I recently came across this interesting problem, where the progression was neither arithmetic nor geometric. The problem asks for an explicit formula for the following recursive formula:

$a_{1} = 2$

$a_{n} = 5(a_{n-1}+2)$

So the first five terms are $2, 20, 110, 560, 2810$.

I tried to distribute the $5$ in the second equation to get $5a_{n-1} + 10$ and then tried to apply the formula for a geometric sequence, which is $a_{1}(r)^{n-1}$, but got only $2(5)^{n-1}$, which clearly doesn't work for the sequence.

I also tried using finite differences on the first five terms to see if it was just a polynomial rule, but that didn't work.

How would you go about doing a problem like this?

  • $\begingroup$ Hint: Put $b_n=a_n+5/2$. What is the relation between $b_n$ and $b_{n-1}$ ? $\endgroup$ – Kelenner Apr 1 '17 at 16:40
  • $\begingroup$ There is a 5:1 ratio! Wow, that actually helped a lot and I solved the problem! However, I don't really get how you came up with the second sequence in the first place. Where can I learn and practice this kind of problem? $\endgroup$ – Aditya R Apr 1 '17 at 17:04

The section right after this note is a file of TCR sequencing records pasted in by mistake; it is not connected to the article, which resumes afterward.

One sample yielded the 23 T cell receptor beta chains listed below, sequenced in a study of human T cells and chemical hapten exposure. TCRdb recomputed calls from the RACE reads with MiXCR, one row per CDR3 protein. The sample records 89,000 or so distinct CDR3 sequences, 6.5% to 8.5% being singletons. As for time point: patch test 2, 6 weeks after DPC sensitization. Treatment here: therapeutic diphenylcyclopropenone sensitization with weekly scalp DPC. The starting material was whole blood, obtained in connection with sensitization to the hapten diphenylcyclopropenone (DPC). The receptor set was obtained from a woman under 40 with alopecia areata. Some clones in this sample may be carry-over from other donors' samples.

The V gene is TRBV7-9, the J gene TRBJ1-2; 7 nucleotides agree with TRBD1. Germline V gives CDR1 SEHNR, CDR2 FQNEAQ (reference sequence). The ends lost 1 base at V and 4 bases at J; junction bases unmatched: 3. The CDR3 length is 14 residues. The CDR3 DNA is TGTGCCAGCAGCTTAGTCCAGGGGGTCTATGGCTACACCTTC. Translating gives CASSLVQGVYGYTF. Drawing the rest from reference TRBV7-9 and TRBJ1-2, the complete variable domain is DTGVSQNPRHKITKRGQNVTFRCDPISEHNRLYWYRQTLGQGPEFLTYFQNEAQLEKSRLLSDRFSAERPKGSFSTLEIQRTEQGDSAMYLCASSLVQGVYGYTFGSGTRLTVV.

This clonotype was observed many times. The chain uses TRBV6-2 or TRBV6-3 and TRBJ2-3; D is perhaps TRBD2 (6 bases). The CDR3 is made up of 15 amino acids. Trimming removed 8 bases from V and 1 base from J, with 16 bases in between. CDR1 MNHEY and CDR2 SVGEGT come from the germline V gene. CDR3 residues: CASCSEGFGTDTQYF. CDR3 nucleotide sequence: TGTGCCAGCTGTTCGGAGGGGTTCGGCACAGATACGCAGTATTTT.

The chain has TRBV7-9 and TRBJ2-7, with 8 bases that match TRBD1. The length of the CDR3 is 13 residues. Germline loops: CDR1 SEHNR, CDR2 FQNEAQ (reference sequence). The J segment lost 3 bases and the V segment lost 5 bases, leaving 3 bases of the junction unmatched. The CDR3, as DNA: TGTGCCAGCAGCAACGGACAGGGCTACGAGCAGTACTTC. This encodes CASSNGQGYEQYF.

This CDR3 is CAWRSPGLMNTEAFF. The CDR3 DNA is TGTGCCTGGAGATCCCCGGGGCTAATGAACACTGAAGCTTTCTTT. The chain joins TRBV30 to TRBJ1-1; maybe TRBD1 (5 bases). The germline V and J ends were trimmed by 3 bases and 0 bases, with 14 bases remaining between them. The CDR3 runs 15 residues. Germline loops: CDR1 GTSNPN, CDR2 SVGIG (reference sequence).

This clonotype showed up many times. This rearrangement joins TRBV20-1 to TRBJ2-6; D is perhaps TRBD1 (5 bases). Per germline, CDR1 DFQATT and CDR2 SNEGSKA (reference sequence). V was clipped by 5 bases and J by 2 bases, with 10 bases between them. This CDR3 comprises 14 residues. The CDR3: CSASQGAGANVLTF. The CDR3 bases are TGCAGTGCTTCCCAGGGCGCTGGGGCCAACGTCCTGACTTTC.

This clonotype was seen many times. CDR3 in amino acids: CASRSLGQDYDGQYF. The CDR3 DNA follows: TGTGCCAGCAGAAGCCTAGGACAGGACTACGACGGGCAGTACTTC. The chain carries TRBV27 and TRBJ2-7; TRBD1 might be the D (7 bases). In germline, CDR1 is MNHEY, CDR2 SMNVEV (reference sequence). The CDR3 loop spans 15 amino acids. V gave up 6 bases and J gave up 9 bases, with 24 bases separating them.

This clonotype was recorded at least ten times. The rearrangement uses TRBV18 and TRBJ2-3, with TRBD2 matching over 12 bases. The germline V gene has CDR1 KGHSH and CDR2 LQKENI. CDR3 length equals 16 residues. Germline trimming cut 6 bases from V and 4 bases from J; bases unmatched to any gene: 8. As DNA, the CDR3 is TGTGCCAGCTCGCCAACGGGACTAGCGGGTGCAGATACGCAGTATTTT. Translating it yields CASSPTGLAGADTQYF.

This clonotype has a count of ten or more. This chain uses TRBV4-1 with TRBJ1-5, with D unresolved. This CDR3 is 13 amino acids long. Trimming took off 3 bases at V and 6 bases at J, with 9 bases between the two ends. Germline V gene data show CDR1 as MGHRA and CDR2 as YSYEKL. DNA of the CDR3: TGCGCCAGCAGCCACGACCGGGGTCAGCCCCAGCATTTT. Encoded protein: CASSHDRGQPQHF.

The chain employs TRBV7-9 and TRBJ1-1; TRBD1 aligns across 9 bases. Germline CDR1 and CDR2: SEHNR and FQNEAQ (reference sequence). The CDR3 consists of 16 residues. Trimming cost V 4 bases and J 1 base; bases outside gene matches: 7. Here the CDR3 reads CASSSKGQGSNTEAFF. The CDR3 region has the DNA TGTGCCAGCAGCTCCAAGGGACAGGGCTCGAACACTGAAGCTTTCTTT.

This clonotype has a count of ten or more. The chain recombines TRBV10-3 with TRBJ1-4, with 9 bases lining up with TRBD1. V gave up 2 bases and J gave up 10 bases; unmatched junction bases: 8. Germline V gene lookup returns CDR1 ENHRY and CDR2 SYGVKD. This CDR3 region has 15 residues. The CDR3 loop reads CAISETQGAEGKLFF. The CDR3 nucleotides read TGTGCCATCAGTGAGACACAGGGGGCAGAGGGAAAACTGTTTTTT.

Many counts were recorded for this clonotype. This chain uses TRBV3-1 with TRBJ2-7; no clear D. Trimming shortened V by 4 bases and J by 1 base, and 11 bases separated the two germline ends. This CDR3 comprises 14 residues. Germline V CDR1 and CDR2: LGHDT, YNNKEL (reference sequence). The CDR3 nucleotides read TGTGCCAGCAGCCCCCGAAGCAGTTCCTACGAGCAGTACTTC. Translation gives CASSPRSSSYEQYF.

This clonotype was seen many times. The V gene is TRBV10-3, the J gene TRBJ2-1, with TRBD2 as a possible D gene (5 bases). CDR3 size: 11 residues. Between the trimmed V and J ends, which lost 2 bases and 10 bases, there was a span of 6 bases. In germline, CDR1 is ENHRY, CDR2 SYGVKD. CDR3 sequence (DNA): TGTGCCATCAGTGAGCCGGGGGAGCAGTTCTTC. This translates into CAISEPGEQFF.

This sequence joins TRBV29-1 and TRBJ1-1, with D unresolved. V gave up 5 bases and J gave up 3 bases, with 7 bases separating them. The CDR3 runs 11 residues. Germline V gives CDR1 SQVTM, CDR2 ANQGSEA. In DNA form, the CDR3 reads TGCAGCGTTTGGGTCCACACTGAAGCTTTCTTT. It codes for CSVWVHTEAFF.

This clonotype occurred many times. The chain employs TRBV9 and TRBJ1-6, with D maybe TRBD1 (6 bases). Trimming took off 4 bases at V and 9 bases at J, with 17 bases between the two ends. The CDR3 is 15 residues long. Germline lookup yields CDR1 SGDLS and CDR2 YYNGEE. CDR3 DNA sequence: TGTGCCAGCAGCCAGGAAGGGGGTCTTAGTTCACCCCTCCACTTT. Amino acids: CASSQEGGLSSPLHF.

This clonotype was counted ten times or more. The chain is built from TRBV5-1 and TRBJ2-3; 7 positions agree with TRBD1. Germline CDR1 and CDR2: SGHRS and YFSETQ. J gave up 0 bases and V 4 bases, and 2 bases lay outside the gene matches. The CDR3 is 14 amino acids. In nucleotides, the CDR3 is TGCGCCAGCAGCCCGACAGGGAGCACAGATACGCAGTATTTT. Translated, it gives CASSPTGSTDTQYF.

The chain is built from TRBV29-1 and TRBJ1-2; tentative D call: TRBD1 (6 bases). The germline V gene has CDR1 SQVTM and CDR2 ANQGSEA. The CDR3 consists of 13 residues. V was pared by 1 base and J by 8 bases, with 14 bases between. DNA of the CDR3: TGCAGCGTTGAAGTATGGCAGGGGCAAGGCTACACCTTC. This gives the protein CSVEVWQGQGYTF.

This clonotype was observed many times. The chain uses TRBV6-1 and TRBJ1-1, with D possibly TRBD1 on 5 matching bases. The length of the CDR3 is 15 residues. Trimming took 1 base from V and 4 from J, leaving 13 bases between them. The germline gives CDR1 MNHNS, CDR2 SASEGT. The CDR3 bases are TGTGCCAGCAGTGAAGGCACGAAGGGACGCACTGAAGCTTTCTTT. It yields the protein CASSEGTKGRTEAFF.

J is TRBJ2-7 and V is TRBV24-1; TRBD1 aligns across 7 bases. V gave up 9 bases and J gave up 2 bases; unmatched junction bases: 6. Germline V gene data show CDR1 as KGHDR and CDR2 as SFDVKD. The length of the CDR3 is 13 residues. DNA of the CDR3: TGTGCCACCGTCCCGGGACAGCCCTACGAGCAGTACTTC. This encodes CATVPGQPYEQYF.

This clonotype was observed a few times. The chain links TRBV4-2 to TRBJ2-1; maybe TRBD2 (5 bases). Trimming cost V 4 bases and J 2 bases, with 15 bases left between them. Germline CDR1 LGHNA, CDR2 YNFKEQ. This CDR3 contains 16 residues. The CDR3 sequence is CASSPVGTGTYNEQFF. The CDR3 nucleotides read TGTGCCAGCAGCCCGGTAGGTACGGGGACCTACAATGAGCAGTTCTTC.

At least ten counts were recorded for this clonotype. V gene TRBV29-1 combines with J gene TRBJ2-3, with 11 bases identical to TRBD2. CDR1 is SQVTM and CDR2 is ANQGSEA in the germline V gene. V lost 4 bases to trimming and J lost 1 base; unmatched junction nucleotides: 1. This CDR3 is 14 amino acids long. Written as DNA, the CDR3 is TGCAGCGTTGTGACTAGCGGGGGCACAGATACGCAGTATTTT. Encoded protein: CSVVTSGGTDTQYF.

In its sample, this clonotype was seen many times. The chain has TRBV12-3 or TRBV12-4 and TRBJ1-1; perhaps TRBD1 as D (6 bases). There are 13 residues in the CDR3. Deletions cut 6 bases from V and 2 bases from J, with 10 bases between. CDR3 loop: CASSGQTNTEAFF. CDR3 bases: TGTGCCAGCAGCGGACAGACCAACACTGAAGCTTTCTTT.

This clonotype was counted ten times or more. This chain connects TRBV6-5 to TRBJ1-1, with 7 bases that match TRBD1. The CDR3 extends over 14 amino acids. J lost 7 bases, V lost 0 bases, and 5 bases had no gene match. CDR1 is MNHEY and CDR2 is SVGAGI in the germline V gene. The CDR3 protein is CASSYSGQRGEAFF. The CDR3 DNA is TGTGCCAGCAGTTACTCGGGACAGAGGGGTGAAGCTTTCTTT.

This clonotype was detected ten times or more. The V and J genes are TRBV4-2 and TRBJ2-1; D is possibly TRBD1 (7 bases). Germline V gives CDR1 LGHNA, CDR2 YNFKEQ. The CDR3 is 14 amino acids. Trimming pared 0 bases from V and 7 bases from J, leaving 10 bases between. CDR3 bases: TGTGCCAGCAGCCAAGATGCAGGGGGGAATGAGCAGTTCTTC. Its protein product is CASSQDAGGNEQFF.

First begin by solving, as to why should be evident latter,


The solution is $L=-2.5$, which we call a particular solution. Then we may write,

$$-2.5=5(-2.5+2) \tag{1}$$

Recall that the what we want to solve is,

$$a_{n}=5(a_{n-1}+2) \tag{2}$$

Luckily for us by subtracting the first equation from the second we get,


Let $b_n=a_{n}+2.5$. The recursion transforms to (a homogenous linear recurrence):


Because we must multiply by five each step, the solution to this is clearly,


But by definition $b_1=a_1+2.5$ and $a_{n}=b_{n}-2.5$. So we get,


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  • $\begingroup$ Interesting. But how did you come up with the $L = 5(L+2)$ in the first place? And why did you subtract the first from the second? Sorry if this is a beginner question, if somebody could point me to some resources where I could learn this would be helpful. $\endgroup$ – Aditya R Apr 1 '17 at 16:58
  • $\begingroup$ Often the first step to solving linear non-homogenous recurrences is to find a "particular" solution to the recurrence . Without the initial condition $a_1=2$ one may checK that $a_{n}=-2.5$ satisfies the recurrence. I recommend checking this out www3.cs.stonybrook.edu/~rezaul/Fall-2012/CSE548/…. Linear homogenous recurrences a class of recurrences we are comfortable with, in general recurrences tend to be much more complicated, and perhaps hopeless math.stackexchange.com/questions/147075/… in solving. $\endgroup$ – Ahmed S. Attaalla Apr 1 '17 at 17:23
  • $\begingroup$ Thanks. I will look into that. $\endgroup$ – Aditya R Apr 1 '17 at 17:31
  • $\begingroup$ Also, I found this in an Algebra 2 course if that helps. $\endgroup$ – Aditya R Apr 1 '17 at 17:54

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